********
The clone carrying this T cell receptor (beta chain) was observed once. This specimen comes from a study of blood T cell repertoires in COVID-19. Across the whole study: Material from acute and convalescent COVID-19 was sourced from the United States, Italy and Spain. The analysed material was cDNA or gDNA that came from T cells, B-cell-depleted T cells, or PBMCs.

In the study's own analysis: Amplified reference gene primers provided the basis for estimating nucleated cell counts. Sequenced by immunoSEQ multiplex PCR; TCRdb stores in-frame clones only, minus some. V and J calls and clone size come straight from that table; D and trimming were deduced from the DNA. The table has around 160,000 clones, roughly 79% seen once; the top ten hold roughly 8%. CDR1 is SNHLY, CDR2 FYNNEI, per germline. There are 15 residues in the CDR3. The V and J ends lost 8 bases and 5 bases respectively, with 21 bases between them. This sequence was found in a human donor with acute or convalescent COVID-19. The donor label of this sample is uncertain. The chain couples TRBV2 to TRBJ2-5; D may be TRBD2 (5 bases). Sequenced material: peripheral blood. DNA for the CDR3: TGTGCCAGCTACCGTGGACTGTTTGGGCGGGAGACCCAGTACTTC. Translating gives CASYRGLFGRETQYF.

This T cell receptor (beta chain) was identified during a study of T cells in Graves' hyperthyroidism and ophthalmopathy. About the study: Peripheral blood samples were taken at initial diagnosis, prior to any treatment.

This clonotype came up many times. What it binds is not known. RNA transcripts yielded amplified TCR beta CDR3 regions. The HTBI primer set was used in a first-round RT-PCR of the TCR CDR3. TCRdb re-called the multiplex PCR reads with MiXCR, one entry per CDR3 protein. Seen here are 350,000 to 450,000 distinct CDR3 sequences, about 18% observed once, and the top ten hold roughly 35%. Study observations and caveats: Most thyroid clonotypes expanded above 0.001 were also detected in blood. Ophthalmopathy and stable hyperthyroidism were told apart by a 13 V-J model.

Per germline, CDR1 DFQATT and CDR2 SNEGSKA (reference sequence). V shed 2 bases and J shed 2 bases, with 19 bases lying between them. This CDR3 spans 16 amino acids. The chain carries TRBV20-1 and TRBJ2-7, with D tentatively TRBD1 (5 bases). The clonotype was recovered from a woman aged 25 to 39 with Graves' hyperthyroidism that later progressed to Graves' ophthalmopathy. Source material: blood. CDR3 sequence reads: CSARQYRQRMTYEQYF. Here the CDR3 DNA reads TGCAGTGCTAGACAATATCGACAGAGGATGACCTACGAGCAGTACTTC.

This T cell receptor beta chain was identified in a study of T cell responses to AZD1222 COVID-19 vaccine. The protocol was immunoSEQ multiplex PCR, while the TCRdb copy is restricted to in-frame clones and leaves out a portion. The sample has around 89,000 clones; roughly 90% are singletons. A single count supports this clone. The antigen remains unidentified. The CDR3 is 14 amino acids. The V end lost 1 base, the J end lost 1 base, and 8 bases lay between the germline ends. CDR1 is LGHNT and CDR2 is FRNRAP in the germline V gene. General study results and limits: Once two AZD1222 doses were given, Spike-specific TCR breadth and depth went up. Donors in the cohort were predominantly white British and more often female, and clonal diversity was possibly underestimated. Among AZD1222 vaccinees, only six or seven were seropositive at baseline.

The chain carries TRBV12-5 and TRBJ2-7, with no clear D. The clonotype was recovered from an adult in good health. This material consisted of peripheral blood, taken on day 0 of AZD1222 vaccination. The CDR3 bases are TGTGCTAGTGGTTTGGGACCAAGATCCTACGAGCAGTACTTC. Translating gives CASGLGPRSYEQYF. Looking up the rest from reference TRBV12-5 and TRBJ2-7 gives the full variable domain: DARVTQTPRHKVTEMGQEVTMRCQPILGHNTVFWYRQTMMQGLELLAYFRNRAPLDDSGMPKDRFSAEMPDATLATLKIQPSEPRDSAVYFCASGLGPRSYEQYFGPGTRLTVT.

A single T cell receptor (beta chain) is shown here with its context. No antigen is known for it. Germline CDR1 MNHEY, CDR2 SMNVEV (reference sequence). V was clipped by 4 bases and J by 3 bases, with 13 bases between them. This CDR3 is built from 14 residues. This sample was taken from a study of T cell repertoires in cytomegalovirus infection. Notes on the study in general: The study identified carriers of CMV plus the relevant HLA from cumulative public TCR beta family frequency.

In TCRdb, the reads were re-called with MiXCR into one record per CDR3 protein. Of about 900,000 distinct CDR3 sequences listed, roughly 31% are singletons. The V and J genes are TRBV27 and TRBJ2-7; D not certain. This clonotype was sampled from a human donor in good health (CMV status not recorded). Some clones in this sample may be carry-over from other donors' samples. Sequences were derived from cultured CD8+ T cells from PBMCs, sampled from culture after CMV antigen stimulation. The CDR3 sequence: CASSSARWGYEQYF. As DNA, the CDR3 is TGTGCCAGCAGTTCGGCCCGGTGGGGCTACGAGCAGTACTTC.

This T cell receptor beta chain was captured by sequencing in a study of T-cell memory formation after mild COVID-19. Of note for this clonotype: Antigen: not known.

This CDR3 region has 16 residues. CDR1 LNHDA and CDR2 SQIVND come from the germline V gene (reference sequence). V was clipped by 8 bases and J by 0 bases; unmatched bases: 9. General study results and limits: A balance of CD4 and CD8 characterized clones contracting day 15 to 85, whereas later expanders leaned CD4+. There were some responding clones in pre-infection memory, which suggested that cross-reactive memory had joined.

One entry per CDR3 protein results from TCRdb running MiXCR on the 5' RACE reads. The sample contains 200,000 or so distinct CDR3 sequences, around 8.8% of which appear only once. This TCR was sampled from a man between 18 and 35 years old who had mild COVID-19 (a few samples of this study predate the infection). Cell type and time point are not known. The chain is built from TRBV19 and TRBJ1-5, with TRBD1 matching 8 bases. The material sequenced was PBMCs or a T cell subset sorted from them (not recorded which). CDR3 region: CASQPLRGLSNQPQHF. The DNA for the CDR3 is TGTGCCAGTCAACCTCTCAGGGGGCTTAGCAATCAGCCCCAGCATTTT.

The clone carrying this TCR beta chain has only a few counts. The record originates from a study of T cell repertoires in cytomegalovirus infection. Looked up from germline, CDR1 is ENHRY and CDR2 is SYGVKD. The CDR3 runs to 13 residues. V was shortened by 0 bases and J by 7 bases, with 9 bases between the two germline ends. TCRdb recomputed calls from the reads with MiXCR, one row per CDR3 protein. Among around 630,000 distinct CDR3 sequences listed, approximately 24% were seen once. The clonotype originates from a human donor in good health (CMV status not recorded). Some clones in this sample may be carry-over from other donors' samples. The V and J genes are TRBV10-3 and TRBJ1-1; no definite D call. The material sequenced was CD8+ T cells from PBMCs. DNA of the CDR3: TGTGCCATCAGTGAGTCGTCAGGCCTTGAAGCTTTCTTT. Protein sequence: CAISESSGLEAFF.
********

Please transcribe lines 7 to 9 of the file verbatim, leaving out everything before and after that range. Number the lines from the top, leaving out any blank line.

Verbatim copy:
The chain carries TRBV12-5 and TRBJ2-7, with no clear D. The clonotype was recovered from an adult in good health. This material consisted of peripheral blood, taken on day 0 of AZD1222 vaccination. The CDR3 bases are TGTGCTAGTGGTTTGGGACCAAGATCCTACGAGCAGTACTTC. Translating gives CASGLGPRSYEQYF. Looking up the rest from reference TRBV12-5 and TRBJ2-7 gives the full variable domain: DARVTQTPRHKVTEMGQEVTMRCQPILGHNTVFWYRQTMMQGLELLAYFRNRAPLDDSGMPKDRFSAEMPDATLATLKIQPSEPRDSAVYFCASGLGPRSYEQYFGPGTRLTVT.

A single T cell receptor (beta chain) is shown here with its context. No antigen is known for it. Germline CDR1 MNHEY, CDR2 SMNVEV (reference sequence). V was clipped by 4 bases and J by 3 bases, with 13 bases between them. This CDR3 is built from 14 residues. This sample was taken from a study of T cell repertoires in cytomegalovirus infection. Notes on the study in general: The study identified carriers of CMV plus the relevant HLA from cumulative public TCR beta family frequency.

In TCRdb, the reads were re-called with MiXCR into one record per CDR3 protein. Of about 900,000 distinct CDR3 sequences listed, roughly 31% are singletons. The V and J genes are TRBV27 and TRBJ2-7; D not certain. This clonotype was sampled from a human donor in good health (CMV status not recorded). Some clones in this sample may be carry-over from other donors' samples. Sequences were derived from cultured CD8+ T cells from PBMCs, sampled from culture after CMV antigen stimulation. The CDR3 sequence: CASSSARWGYEQYF. As DNA, the CDR3 is TGTGCCAGCAGTTCGGCCCGGTGGGGCTACGAGCAGTACTTC.